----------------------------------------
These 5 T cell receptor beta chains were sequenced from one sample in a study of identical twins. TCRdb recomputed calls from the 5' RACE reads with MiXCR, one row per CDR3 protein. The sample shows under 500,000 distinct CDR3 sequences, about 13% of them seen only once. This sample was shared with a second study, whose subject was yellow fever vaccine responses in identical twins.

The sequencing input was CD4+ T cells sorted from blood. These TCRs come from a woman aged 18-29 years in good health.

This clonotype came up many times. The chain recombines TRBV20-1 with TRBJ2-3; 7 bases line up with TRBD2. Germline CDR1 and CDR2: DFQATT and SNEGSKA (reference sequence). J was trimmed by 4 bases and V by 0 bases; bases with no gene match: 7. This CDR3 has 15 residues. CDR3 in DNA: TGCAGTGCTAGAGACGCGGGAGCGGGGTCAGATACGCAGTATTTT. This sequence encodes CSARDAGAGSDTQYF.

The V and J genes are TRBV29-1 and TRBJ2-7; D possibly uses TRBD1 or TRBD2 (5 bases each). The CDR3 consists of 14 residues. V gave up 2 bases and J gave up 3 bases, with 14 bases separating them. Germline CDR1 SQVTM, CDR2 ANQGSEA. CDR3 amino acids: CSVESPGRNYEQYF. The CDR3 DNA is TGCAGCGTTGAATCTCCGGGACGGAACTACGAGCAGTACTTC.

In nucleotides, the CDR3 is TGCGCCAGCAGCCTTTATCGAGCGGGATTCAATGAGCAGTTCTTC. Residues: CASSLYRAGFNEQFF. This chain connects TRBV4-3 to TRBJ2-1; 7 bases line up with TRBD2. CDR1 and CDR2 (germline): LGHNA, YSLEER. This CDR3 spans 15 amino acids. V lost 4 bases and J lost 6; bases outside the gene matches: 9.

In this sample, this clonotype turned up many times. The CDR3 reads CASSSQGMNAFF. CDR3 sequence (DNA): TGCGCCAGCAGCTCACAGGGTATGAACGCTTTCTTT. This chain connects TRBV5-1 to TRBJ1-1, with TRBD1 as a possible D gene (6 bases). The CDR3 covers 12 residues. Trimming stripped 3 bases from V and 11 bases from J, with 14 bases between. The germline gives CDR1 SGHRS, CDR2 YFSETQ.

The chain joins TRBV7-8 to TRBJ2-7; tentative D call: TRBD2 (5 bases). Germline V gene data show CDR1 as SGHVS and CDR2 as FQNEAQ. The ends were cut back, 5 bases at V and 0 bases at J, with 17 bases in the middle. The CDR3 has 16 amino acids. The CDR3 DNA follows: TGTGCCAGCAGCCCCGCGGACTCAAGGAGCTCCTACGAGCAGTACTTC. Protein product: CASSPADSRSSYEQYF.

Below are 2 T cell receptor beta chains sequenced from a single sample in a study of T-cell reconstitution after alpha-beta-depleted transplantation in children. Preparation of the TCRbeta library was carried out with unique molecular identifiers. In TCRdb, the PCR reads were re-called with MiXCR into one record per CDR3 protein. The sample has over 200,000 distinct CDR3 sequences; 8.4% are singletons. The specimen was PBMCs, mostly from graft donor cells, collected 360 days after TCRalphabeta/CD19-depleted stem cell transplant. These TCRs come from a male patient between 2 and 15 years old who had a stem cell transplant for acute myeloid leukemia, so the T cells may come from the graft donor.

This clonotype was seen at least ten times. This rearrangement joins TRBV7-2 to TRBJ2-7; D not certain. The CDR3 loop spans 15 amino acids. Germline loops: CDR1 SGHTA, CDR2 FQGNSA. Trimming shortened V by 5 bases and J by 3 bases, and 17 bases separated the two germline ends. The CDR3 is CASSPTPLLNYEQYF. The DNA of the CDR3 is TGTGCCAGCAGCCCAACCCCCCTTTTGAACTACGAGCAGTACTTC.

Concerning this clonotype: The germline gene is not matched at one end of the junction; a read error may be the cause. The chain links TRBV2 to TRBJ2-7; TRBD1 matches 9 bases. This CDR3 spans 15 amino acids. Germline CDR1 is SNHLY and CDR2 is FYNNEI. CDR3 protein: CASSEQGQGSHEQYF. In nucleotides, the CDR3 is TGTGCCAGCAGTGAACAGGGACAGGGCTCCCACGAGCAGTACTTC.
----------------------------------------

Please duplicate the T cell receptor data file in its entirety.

These 5 T cell receptor beta chains were sequenced from one sample in a study of identical twins. TCRdb recomputed calls from the 5' RACE reads with MiXCR, one row per CDR3 protein. The sample shows under 500,000 distinct CDR3 sequences, about 13% of them seen only once. This sample was shared with a second study, whose subject was yellow fever vaccine responses in identical twins.

The sequencing input was CD4+ T cells sorted from blood. These TCRs come from a woman aged 18-29 years in good health.

This clonotype came up many times. The chain recombines TRBV20-1 with TRBJ2-3; 7 bases line up with TRBD2. Germline CDR1 and CDR2: DFQATT and SNEGSKA (reference sequence). J was trimmed by 4 bases and V by 0 bases; bases with no gene match: 7. This CDR3 has 15 residues. CDR3 in DNA: TGCAGTGCTAGAGACGCGGGAGCGGGGTCAGATACGCAGTATTTT. This sequence encodes CSARDAGAGSDTQYF.

The V and J genes are TRBV29-1 and TRBJ2-7; D possibly uses TRBD1 or TRBD2 (5 bases each). The CDR3 consists of 14 residues. V gave up 2 bases and J gave up 3 bases, with 14 bases separating them. Germline CDR1 SQVTM, CDR2 ANQGSEA. CDR3 amino acids: CSVESPGRNYEQYF. The CDR3 DNA is TGCAGCGTTGAATCTCCGGGACGGAACTACGAGCAGTACTTC.

In nucleotides, the CDR3 is TGCGCCAGCAGCCTTTATCGAGCGGGATTCAATGAGCAGTTCTTC. Residues: CASSLYRAGFNEQFF. This chain connects TRBV4-3 to TRBJ2-1; 7 bases line up with TRBD2. CDR1 and CDR2 (germline): LGHNA, YSLEER. This CDR3 spans 15 amino acids. V lost 4 bases and J lost 6; bases outside the gene matches: 9.

In this sample, this clonotype turned up many times. The CDR3 reads CASSSQGMNAFF. CDR3 sequence (DNA): TGCGCCAGCAGCTCACAGGGTATGAACGCTTTCTTT. This chain connects TRBV5-1 to TRBJ1-1, with TRBD1 as a possible D gene (6 bases). The CDR3 covers 12 residues. Trimming stripped 3 bases from V and 11 bases from J, with 14 bases between. The germline gives CDR1 SGHRS, CDR2 YFSETQ.

The chain joins TRBV7-8 to TRBJ2-7; tentative D call: TRBD2 (5 bases). Germline V gene data show CDR1 as SGHVS and CDR2 as FQNEAQ. The ends were cut back, 5 bases at V and 0 bases at J, with 17 bases in the middle. The CDR3 has 16 amino acids. The CDR3 DNA follows: TGTGCCAGCAGCCCCGCGGACTCAAGGAGCTCCTACGAGCAGTACTTC. Protein product: CASSPADSRSSYEQYF.

Below are 2 T cell receptor beta chains sequenced from a single sample in a study of T-cell reconstitution after alpha-beta-depleted transplantation in children. Preparation of the TCRbeta library was carried out with unique molecular identifiers. In TCRdb, the PCR reads were re-called with MiXCR into one record per CDR3 protein. The sample has over 200,000 distinct CDR3 sequences; 8.4% are singletons. The specimen was PBMCs, mostly from graft donor cells, collected 360 days after TCRalphabeta/CD19-depleted stem cell transplant. These TCRs come from a male patient between 2 and 15 years old who had a stem cell transplant for acute myeloid leukemia, so the T cells may come from the graft donor.

This clonotype was seen at least ten times. This rearrangement joins TRBV7-2 to TRBJ2-7; D not certain. The CDR3 loop spans 15 amino acids. Germline loops: CDR1 SGHTA, CDR2 FQGNSA. Trimming shortened V by 5 bases and J by 3 bases, and 17 bases separated the two germline ends. The CDR3 is CASSPTPLLNYEQYF. The DNA of the CDR3 is TGTGCCAGCAGCCCAACCCCCCTTTTGAACTACGAGCAGTACTTC.

Concerning this clonotype: The germline gene is not matched at one end of the junction; a read error may be the cause. The chain links TRBV2 to TRBJ2-7; TRBD1 matches 9 bases. This CDR3 spans 15 amino acids. Germline CDR1 is SNHLY and CDR2 is FYNNEI. CDR3 protein: CASSEQGQGSHEQYF. In nucleotides, the CDR3 is TGTGCCAGCAGTGAACAGGGACAGGGCTCCCACGAGCAGTACTTC.